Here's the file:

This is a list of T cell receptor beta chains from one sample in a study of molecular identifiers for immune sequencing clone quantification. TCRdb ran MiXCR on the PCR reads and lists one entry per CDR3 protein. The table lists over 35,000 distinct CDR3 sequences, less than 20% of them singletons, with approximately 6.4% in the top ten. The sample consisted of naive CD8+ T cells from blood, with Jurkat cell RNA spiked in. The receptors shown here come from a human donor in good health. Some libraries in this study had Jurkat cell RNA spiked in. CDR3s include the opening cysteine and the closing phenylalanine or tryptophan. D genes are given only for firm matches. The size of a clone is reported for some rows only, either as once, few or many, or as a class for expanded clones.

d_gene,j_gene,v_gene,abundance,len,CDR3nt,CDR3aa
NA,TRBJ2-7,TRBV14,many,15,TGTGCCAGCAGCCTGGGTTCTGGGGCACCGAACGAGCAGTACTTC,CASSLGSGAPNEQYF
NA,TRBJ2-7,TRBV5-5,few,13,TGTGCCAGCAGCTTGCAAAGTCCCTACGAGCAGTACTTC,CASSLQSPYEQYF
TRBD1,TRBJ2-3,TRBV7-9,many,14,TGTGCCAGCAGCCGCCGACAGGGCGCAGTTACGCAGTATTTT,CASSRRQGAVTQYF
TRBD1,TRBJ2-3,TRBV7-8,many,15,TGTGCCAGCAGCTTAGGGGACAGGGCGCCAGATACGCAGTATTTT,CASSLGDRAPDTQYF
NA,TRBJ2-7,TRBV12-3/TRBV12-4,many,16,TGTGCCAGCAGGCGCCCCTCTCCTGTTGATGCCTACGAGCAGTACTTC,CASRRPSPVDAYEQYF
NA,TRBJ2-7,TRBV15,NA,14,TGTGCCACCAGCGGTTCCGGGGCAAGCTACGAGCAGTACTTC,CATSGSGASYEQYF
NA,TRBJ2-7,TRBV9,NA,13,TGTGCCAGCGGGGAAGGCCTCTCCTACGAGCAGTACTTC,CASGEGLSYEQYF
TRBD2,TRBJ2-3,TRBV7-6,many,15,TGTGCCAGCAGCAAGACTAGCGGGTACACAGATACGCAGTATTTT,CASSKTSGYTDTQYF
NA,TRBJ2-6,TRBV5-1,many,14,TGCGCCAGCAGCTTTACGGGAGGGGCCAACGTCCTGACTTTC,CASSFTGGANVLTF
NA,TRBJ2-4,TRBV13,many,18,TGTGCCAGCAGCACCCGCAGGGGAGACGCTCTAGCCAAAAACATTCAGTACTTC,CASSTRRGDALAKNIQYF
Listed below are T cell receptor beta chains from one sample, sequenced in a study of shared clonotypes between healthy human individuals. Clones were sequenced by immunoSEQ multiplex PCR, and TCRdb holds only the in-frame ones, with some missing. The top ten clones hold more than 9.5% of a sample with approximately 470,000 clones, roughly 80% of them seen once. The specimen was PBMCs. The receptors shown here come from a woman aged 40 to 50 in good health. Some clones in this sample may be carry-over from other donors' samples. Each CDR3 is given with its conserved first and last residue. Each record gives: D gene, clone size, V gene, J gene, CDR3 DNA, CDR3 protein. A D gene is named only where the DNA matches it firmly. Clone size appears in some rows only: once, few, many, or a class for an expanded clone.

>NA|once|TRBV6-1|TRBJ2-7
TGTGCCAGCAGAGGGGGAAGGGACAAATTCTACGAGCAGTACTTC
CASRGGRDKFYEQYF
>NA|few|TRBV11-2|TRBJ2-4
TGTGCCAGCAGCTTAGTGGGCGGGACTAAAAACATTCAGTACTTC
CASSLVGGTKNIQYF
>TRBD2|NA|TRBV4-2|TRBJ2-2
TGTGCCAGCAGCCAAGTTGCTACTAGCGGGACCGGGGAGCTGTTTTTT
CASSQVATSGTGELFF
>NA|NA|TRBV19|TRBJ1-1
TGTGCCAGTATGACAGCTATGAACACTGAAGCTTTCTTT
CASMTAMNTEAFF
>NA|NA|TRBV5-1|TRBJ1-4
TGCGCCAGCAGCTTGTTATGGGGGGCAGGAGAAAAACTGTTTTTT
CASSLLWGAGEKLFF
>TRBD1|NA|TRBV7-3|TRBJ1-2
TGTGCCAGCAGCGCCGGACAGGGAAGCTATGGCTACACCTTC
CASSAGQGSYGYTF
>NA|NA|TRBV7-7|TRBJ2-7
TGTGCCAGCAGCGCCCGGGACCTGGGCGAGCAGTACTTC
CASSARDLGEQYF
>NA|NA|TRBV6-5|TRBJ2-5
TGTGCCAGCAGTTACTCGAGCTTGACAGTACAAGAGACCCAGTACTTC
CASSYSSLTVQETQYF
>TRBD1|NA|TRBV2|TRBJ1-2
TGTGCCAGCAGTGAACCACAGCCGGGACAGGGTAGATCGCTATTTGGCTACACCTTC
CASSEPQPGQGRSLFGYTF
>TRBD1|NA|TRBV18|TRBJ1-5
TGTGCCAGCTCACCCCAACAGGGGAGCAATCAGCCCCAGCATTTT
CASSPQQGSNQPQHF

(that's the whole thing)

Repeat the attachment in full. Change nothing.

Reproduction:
This is a list of T cell receptor beta chains from one sample in a study of molecular identifiers for immune sequencing clone quantification. TCRdb ran MiXCR on the PCR reads and lists one entry per CDR3 protein. The table lists over 35,000 distinct CDR3 sequences, less than 20% of them singletons, with approximately 6.4% in the top ten. The sample consisted of naive CD8+ T cells from blood, with Jurkat cell RNA spiked in. The receptors shown here come from a human donor in good health. Some libraries in this study had Jurkat cell RNA spiked in. CDR3s include the opening cysteine and the closing phenylalanine or tryptophan. D genes are given only for firm matches. The size of a clone is reported for some rows only, either as once, few or many, or as a class for expanded clones.

d_gene,j_gene,v_gene,abundance,len,CDR3nt,CDR3aa
NA,TRBJ2-7,TRBV14,many,15,TGTGCCAGCAGCCTGGGTTCTGGGGCACCGAACGAGCAGTACTTC,CASSLGSGAPNEQYF
NA,TRBJ2-7,TRBV5-5,few,13,TGTGCCAGCAGCTTGCAAAGTCCCTACGAGCAGTACTTC,CASSLQSPYEQYF
TRBD1,TRBJ2-3,TRBV7-9,many,14,TGTGCCAGCAGCCGCCGACAGGGCGCAGTTACGCAGTATTTT,CASSRRQGAVTQYF
TRBD1,TRBJ2-3,TRBV7-8,many,15,TGTGCCAGCAGCTTAGGGGACAGGGCGCCAGATACGCAGTATTTT,CASSLGDRAPDTQYF
NA,TRBJ2-7,TRBV12-3/TRBV12-4,many,16,TGTGCCAGCAGGCGCCCCTCTCCTGTTGATGCCTACGAGCAGTACTTC,CASRRPSPVDAYEQYF
NA,TRBJ2-7,TRBV15,NA,14,TGTGCCACCAGCGGTTCCGGGGCAAGCTACGAGCAGTACTTC,CATSGSGASYEQYF
NA,TRBJ2-7,TRBV9,NA,13,TGTGCCAGCGGGGAAGGCCTCTCCTACGAGCAGTACTTC,CASGEGLSYEQYF
TRBD2,TRBJ2-3,TRBV7-6,many,15,TGTGCCAGCAGCAAGACTAGCGGGTACACAGATACGCAGTATTTT,CASSKTSGYTDTQYF
NA,TRBJ2-6,TRBV5-1,many,14,TGCGCCAGCAGCTTTACGGGAGGGGCCAACGTCCTGACTTTC,CASSFTGGANVLTF
NA,TRBJ2-4,TRBV13,many,18,TGTGCCAGCAGCACCCGCAGGGGAGACGCTCTAGCCAAAAACATTCAGTACTTC,CASSTRRGDALAKNIQYF
Listed below are T cell receptor beta chains from one sample, sequenced in a study of shared clonotypes between healthy human individuals. Clones were sequenced by immunoSEQ multiplex PCR, and TCRdb holds only the in-frame ones, with some missing. The top ten clones hold more than 9.5% of a sample with approximately 470,000 clones, roughly 80% of them seen once. The specimen was PBMCs. The receptors shown here come from a woman aged 40 to 50 in good health. Some clones in this sample may be carry-over from other donors' samples. Each CDR3 is given with its conserved first and last residue. Each record gives: D gene, clone size, V gene, J gene, CDR3 DNA, CDR3 protein. A D gene is named only where the DNA matches it firmly. Clone size appears in some rows only: once, few, many, or a class for an expanded clone.

>NA|once|TRBV6-1|TRBJ2-7
TGTGCCAGCAGAGGGGGAAGGGACAAATTCTACGAGCAGTACTTC
CASRGGRDKFYEQYF
>NA|few|TRBV11-2|TRBJ2-4
TGTGCCAGCAGCTTAGTGGGCGGGACTAAAAACATTCAGTACTTC
CASSLVGGTKNIQYF
>TRBD2|NA|TRBV4-2|TRBJ2-2
TGTGCCAGCAGCCAAGTTGCTACTAGCGGGACCGGGGAGCTGTTTTTT
CASSQVATSGTGELFF
>NA|NA|TRBV19|TRBJ1-1
TGTGCCAGTATGACAGCTATGAACACTGAAGCTTTCTTT
CASMTAMNTEAFF
>NA|NA|TRBV5-1|TRBJ1-4
TGCGCCAGCAGCTTGTTATGGGGGGCAGGAGAAAAACTGTTTTTT
CASSLLWGAGEKLFF
>TRBD1|NA|TRBV7-3|TRBJ1-2
TGTGCCAGCAGCGCCGGACAGGGAAGCTATGGCTACACCTTC
CASSAGQGSYGYTF
>NA|NA|TRBV7-7|TRBJ2-7
TGTGCCAGCAGCGCCCGGGACCTGGGCGAGCAGTACTTC
CASSARDLGEQYF
>NA|NA|TRBV6-5|TRBJ2-5
TGTGCCAGCAGTTACTCGAGCTTGACAGTACAAGAGACCCAGTACTTC
CASSYSSLTVQETQYF
>TRBD1|NA|TRBV2|TRBJ1-2
TGTGCCAGCAGTGAACCACAGCCGGGACAGGGTAGATCGCTATTTGGCTACACCTTC
CASSEPQPGQGRSLFGYTF
>TRBD1|NA|TRBV18|TRBJ1-5
TGTGCCAGCTCACCCCAACAGGGGAGCAATCAGCCCCAGCATTTT
CASSPQQGSNQPQHF